Potato Latkes

If there was ever a dish that brings back vivid childhood memories, is steeped in tradition and is totally droolworthy, it’s Potato Latkes. The Jewish holidays are big on symbolism, and because Hannukah is a celebration of a supply of oil that was only supposed to last for one night but miraculously lasted for eight nights, we celebrate by eating foods that are fried in – you guessed it – oil. So yes, we are actually mandated to eat fried foods. And yes, it’s awesome.

Potato Latkes

I remember the process of making Potato Latkes being a long one. My grandparents stood at the kitchen counter, each grating potatoes one by one on box graters. My mother would then fry the grated potatoes in peanut oil until they were golden brown and then set them onto paper supermarket bags that lined the countertops. They were crispy around the edges, warm and soft in the middle, with just the right amount of salt. We would happily attack the mountain of potato pancakes, taking several onto our plates, smothering them with sour cream or applesauce or sometimes both. The whole house smelled like a deep fryer, and would stay that way for several days after the celebration.

I wish my grandparents were around to see how much easier it is now to make Potato Latkes using the grater attachment of a food processor. This handy tool cuts the prep time by 80%. If you don’t have one, a box grater still works just fine, and allows for more family togetherness and memory making (looking on the bright side).

Potato Latkes

I have never wavered from my family’s recipe for Potato Latkes. They are, hands down, the best latkes I’ve ever had. The only thing I’ve changed is the oil that I fry in. I find that using vegetable oil instead of peanut oil yields a lighter, more golden-colored latke. Everything else is the same as what generations before me have done.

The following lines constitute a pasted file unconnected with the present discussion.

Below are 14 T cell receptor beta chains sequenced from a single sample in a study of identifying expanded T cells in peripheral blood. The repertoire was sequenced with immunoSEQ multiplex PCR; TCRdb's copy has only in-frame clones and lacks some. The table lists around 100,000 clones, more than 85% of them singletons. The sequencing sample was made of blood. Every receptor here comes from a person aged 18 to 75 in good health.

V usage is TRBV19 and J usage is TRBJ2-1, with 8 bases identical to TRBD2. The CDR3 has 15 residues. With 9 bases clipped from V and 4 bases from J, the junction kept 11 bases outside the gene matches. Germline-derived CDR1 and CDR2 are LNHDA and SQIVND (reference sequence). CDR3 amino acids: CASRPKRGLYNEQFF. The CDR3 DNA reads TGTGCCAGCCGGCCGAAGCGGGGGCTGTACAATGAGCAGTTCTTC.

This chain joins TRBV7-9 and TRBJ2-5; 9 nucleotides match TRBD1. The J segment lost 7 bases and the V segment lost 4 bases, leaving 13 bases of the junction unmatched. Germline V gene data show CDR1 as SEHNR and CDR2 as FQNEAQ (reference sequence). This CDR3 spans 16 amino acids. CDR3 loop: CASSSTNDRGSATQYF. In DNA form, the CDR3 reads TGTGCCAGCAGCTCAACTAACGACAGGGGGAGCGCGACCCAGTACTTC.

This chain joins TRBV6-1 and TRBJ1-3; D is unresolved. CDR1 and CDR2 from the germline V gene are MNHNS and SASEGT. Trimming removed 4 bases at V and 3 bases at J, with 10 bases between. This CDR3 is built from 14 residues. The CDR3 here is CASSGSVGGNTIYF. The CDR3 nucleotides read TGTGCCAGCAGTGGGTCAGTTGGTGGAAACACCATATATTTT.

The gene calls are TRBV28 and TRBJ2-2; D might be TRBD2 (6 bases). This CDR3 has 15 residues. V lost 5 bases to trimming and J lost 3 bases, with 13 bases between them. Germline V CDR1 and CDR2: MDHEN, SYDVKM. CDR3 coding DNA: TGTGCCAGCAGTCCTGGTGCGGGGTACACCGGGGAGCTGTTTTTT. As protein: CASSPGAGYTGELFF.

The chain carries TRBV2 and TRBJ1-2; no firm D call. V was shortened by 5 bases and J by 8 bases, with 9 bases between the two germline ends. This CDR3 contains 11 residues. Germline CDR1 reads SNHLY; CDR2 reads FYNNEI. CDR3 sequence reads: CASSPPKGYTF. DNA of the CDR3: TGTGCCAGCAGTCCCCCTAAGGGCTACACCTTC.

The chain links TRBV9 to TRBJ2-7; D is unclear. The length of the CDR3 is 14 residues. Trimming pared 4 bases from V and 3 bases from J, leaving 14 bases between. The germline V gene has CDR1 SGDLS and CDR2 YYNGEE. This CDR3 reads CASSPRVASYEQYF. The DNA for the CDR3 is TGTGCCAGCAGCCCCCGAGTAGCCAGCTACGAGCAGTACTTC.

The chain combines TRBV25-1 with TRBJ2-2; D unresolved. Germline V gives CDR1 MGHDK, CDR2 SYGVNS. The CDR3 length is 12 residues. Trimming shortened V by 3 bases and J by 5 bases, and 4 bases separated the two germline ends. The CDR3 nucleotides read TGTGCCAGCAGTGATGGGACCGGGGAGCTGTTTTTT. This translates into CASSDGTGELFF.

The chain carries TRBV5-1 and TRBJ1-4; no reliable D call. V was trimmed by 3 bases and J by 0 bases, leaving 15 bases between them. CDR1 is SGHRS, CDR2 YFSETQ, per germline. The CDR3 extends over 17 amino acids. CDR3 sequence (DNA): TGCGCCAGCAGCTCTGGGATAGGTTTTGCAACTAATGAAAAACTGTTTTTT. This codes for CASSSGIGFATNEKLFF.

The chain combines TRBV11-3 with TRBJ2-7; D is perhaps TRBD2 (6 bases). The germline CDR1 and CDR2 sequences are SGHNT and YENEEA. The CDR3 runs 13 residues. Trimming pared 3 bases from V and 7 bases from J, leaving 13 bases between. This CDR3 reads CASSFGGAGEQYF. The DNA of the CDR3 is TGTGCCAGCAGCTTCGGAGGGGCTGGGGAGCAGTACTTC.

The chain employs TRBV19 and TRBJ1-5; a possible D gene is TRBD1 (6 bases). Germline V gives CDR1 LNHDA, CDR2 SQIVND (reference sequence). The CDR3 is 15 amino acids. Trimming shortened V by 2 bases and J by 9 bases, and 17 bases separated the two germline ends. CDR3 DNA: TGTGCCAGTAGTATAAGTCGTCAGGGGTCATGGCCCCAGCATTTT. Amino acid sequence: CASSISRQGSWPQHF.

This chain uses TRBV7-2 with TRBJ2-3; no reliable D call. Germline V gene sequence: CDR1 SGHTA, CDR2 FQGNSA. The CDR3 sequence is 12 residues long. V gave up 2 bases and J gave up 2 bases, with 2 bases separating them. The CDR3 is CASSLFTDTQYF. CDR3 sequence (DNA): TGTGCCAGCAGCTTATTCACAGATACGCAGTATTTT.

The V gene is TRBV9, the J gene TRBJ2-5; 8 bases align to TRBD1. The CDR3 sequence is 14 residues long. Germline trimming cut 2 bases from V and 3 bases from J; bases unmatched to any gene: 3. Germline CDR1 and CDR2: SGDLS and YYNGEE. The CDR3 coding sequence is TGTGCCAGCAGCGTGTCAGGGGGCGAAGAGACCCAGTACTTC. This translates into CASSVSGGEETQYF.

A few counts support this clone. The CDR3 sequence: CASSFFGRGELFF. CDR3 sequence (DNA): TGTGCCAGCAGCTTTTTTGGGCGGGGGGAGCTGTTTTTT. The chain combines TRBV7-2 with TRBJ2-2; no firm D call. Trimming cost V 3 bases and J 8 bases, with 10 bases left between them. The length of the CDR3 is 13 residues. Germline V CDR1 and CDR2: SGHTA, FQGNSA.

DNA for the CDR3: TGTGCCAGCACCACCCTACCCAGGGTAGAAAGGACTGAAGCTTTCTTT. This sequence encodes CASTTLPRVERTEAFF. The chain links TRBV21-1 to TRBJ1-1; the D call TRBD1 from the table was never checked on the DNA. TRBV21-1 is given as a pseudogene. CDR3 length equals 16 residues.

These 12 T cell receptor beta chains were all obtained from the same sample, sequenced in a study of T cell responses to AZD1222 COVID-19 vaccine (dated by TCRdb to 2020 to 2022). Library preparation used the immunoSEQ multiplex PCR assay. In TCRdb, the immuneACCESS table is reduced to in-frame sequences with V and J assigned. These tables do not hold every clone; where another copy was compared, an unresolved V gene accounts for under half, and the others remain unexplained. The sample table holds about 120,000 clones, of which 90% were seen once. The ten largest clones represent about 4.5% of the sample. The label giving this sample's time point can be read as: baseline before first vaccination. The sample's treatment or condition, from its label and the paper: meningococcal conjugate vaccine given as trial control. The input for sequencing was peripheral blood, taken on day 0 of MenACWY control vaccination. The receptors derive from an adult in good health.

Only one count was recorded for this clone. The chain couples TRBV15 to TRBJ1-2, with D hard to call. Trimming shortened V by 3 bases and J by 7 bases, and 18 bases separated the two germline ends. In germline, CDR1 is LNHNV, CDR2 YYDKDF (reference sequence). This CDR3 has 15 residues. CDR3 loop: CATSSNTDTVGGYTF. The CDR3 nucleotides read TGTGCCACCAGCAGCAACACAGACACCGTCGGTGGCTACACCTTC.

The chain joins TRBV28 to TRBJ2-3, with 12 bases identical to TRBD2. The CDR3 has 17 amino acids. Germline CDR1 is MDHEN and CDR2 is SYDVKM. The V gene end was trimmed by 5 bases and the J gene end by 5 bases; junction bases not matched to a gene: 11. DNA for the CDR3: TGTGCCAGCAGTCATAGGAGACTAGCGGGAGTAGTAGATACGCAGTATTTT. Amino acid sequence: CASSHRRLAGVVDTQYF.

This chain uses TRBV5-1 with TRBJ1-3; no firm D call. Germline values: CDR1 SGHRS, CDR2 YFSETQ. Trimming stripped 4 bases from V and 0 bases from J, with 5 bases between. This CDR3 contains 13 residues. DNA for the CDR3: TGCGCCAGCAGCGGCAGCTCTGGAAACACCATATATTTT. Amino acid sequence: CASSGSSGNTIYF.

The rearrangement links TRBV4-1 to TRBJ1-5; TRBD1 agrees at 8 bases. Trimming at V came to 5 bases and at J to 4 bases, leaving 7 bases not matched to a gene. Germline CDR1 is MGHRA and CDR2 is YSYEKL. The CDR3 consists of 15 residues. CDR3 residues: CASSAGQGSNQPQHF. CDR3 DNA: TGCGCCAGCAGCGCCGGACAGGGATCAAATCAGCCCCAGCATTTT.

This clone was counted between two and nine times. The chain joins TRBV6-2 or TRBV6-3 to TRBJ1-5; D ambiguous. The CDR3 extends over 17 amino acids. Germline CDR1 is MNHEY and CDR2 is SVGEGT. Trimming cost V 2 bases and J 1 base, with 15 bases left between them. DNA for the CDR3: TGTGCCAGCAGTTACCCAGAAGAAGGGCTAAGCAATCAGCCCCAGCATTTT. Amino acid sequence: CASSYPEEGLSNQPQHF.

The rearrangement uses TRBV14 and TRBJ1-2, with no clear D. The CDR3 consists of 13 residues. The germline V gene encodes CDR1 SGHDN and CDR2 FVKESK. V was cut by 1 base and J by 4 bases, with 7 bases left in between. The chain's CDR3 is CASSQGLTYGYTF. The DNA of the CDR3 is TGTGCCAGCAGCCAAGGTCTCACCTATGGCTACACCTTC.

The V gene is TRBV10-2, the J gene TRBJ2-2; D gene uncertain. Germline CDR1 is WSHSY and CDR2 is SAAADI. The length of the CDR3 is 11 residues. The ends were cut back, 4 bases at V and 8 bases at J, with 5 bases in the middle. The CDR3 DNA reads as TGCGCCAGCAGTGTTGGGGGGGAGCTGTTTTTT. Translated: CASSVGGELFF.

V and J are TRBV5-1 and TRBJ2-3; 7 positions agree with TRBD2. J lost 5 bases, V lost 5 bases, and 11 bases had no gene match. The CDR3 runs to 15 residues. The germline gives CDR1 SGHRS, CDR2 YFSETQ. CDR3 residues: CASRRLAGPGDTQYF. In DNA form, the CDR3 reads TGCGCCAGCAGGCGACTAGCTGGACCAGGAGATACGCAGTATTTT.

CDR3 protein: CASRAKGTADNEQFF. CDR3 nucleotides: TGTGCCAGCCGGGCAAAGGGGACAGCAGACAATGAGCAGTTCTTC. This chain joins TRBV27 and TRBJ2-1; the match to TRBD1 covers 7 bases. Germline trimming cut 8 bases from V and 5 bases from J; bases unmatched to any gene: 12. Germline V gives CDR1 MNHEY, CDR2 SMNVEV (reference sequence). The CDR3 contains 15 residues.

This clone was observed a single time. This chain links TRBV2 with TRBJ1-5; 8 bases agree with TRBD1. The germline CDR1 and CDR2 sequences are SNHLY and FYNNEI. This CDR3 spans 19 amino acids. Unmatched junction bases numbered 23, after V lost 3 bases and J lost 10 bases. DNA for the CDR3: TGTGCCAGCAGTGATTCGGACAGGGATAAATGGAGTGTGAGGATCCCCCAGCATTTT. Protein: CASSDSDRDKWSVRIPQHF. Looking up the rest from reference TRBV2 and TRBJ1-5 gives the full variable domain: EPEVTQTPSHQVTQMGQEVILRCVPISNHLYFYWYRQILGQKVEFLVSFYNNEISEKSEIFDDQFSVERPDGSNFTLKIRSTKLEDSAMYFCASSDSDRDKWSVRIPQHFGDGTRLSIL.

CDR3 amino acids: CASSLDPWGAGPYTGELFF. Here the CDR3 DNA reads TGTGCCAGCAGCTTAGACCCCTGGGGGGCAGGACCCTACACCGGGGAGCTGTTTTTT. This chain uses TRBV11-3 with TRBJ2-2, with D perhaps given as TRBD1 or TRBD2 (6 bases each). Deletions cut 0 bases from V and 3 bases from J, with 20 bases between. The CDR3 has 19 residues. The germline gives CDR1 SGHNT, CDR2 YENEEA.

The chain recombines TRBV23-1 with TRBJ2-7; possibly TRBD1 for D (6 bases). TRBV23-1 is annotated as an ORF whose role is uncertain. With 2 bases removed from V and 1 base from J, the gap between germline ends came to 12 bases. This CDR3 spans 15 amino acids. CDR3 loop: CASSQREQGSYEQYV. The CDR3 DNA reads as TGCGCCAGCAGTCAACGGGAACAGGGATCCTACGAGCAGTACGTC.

Sour cream is still my favorite Potato Latke topping, but if I want to feel fancy, I’ll add some caviar, smoked salmon or creme fraiche on top. A runny egg is also an awesome latke topper. You can really let your imagination run wild. But every year on Hannukah, just once, I will top my latke with applesauce. Because that’s how my Pop Pop used to like them.


  • 8 russet potatoes
  • 2 yellow onions
  • 2 tbsp. flour
  • 2 tsp. salt
  • 1/2 tsp. pepper
  • 1 quart vegetable oil

Peel potatoes and onions and grate, using the large holes of a box grater or the grater attachment of a food processor. Place grated potatoes and onions in a large bowl. Add flour, salt and pepper and stir to combine.

Heat 3/4 inch of oil over medium heat in a deep, wide skillet. There should be enough oil in the pan so that the latkes can float. Using a slotted spoon, transfer 3-4 tbsp. of potato mixture into the pan and use your spoon to gently shape and flatten the pancake. Once the edges start to turn golden brown and latke releases from the bottom of the pan, its time to flip it over. Allow both sides to reach a golden brown color and remove with a slotted spoon. Place latkes in a single layer on a baking sheet lined with paper towels.

Serve with your condiments of choice.

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